Wednesday, May 3, 2017

His daughter said it first: Joe Fiedler's music is "like, strange"

Trombonist Joe Fiedler has expanded his usual trio minimalism to a broader palette with "Like, Strange" (Multiphonics Music),
adding guitarist Pete McCann and saxophonist Jeff Lederer to the group.

Joe Fiedler: Whimsy and sass in quintet packaging
The result is  both prickly and spacious, with a wide range of whimsy and assertiveness now spread over a five-man ensemble. The new band is firmly supported by old-hand Fiedler sidemen Rob Jost, bass, and Michael Sarin, drums. Fiedler is a resourceful composer, unusually sensitive to melody for a player given to skittery, high-register improvisations on the edge.

When this quintet takes on "Yinz," a piece Fiedler specifically designed for free improvisation, he nonetheless provides a satisfying framework in a buzzing, slightly anxious theme that's returned to with gusto from untethered solos.

That's the program-closer here. Fiedler's pieces often take off from the vernacular genres he has spent time with: "Quasi..." signals its roots in boogaloo, with McCann responsible for laying down the groove in that idiom. Fiedler's trombone is witty and savage, and there's some delectable tenor-drums dialogue before the excursion is over.

"Guiro Nuevo" draws on a characteristic Latin-jazz rhythm, with another crunchy dialogue standing tall, his one between Jost and Sarin. The title track picks up on another affinity of the leader  — for early John Scofield. The tune has chunks of space in it. McCann moves into a slightly Scofieldesque sound, then goes way outside in his solo. Fiedler's solo is  particularly lofty, like a pattern of cirrus clouds.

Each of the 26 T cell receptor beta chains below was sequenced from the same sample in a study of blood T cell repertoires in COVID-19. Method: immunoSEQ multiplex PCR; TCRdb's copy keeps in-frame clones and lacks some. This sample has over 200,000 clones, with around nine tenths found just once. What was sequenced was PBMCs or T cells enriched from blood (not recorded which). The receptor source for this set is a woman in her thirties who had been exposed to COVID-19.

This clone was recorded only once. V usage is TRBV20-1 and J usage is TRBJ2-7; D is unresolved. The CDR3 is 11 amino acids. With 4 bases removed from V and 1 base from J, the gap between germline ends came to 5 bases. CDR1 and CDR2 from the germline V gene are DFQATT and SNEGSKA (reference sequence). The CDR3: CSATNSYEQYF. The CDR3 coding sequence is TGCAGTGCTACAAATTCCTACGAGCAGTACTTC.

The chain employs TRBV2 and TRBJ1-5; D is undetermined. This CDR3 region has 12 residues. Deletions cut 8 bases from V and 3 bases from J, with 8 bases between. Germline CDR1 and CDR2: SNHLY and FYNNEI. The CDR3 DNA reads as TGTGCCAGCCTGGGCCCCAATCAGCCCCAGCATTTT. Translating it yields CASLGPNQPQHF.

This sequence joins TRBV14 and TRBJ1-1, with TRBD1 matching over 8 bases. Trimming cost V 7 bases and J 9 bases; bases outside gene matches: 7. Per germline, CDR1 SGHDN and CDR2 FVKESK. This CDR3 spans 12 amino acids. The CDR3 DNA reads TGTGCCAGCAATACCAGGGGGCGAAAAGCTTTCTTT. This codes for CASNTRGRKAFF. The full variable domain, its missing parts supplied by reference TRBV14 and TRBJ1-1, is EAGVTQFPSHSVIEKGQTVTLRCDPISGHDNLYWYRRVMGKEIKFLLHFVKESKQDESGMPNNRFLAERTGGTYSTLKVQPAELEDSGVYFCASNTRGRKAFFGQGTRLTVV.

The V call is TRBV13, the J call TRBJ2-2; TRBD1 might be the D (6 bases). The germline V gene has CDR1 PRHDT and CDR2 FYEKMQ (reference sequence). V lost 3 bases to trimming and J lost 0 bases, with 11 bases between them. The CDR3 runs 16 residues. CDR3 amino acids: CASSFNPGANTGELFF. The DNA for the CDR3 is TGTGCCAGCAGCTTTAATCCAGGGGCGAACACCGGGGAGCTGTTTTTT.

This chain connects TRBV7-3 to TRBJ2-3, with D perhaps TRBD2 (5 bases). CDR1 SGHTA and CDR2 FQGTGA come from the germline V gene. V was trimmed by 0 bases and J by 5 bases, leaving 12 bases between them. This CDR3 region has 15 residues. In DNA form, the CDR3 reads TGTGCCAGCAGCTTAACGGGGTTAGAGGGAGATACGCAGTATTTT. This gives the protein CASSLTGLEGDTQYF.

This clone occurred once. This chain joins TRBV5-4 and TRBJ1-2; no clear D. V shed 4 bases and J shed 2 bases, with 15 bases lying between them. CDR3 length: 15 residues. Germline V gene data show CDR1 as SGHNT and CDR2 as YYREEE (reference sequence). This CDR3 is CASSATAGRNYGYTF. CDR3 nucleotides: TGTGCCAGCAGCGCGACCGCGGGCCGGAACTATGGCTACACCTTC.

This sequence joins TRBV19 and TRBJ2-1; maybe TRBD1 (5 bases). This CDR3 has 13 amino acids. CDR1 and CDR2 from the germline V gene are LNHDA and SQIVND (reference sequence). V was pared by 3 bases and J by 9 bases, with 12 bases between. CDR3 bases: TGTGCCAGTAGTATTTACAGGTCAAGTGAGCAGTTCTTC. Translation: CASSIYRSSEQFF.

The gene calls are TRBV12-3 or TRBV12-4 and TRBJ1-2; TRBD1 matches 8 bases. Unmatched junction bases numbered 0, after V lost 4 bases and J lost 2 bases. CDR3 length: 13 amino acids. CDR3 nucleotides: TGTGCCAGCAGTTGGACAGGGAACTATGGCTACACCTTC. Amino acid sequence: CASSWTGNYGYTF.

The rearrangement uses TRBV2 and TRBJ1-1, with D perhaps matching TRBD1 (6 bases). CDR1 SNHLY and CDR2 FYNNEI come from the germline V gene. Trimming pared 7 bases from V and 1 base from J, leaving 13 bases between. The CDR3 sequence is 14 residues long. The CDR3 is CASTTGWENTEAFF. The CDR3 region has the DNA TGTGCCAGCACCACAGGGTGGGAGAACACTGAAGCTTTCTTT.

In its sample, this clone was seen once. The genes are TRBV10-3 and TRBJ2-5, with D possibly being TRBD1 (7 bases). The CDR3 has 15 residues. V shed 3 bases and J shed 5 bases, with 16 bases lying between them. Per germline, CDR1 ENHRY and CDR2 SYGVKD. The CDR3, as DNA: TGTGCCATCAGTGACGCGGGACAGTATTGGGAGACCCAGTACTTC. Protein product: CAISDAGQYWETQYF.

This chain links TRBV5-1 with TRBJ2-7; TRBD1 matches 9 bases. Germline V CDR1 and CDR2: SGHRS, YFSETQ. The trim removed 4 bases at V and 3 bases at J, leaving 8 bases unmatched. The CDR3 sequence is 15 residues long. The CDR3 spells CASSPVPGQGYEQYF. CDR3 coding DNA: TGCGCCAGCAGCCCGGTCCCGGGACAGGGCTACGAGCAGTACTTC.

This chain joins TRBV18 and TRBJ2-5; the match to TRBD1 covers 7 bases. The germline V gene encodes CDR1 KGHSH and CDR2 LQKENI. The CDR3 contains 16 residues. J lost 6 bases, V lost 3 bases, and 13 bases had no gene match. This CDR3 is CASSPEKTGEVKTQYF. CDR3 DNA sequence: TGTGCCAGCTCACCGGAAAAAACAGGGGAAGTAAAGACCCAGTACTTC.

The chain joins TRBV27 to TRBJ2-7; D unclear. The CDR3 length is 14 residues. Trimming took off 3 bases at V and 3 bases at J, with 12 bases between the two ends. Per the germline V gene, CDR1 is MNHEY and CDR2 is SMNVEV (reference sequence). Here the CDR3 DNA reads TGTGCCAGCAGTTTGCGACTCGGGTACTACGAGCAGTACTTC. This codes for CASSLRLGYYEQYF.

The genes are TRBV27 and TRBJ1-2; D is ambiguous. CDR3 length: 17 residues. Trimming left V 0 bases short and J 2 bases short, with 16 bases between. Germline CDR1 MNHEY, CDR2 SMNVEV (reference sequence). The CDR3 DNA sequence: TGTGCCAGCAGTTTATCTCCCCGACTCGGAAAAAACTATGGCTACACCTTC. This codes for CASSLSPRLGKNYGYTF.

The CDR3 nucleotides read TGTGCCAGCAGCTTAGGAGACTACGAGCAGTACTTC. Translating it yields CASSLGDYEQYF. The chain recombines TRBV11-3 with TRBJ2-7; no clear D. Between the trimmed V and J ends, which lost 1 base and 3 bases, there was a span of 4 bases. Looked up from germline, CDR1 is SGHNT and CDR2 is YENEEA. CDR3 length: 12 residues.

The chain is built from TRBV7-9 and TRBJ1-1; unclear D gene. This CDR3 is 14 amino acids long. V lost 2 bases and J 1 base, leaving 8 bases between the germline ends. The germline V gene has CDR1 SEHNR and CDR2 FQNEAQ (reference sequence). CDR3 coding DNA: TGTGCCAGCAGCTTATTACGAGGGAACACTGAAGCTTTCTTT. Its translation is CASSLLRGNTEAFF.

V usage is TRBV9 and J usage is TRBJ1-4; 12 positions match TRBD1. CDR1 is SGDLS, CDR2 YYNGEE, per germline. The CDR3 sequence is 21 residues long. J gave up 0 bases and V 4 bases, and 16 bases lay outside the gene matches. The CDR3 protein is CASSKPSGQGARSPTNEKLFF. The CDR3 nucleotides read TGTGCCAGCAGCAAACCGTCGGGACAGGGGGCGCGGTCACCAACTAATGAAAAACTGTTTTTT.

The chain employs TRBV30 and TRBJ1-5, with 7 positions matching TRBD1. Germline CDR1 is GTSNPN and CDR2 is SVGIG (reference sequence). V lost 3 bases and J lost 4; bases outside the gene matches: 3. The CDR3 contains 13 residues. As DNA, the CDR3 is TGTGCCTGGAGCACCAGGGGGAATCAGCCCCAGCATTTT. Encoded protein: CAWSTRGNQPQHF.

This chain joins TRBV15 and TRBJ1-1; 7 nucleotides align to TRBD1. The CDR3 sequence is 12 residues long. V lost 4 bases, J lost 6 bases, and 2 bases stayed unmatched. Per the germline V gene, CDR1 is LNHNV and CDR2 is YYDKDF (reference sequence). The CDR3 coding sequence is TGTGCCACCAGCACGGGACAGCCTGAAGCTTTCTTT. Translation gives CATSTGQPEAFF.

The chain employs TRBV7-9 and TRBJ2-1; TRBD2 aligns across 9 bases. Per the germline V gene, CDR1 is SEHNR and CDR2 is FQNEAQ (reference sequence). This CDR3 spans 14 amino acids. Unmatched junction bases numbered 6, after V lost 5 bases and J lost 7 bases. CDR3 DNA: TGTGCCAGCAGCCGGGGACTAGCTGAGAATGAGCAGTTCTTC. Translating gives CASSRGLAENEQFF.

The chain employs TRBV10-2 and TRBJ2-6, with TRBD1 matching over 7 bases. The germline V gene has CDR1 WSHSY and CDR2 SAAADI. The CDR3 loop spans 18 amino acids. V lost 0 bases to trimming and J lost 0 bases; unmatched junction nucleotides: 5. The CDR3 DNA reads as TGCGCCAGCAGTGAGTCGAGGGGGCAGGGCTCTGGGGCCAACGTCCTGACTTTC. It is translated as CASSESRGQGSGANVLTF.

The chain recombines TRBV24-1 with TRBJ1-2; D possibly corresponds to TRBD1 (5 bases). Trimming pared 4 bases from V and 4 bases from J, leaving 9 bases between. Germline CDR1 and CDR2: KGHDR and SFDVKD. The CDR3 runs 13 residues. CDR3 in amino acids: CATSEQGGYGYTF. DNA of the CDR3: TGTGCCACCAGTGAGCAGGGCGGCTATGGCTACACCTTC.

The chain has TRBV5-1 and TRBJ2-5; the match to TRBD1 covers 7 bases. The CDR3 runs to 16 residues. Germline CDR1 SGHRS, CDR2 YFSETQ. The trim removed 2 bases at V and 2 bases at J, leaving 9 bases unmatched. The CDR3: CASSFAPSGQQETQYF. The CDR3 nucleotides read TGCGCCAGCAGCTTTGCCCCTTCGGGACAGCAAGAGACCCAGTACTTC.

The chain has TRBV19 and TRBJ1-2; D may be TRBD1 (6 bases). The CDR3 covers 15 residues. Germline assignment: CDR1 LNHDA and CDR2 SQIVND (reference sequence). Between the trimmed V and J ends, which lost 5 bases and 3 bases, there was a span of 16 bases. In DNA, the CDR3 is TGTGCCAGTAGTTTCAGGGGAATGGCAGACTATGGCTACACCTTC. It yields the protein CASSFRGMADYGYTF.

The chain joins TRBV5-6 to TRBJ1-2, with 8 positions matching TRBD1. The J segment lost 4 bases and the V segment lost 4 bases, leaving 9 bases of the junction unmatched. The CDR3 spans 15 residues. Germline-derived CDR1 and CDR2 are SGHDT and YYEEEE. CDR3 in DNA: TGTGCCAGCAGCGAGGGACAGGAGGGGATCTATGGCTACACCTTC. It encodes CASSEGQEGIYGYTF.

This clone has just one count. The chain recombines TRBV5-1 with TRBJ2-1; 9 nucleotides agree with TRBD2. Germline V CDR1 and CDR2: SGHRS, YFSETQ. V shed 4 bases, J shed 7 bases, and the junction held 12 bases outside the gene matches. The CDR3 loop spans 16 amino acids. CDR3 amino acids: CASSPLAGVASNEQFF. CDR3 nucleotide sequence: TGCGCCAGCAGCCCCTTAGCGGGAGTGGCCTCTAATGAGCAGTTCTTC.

Lederer picks up the soprano saxophone for a change of blend in "A Ladybug in My Notebook." It churns along nicely, then blossoms into bumptious surprise with a wailing McCann solo. The CD's opening track, "Go Get It," prepares the listener for this sort of shock, as it grows into something quite freewheeling.  Lederer shows how simpatico a partner he is in the quintet's front line with a solo that manages to be both wobbly and fierce without becoming incoherent or out of control.

Comfort food is offered on the wide-ranging banquet table with "Maple Avenue Tango," keyed to a nice tenor-trombone unison line, and the episodic "Tuna Fish Cans," with the ensemble tight around the piece's Latin pulse.

When Fiedler's daughter Cleo described his music as "like, strange," she was onto something essential about it. But it's not hard to become fond of strange things when they are put forth with such ingratiating competence as they are here.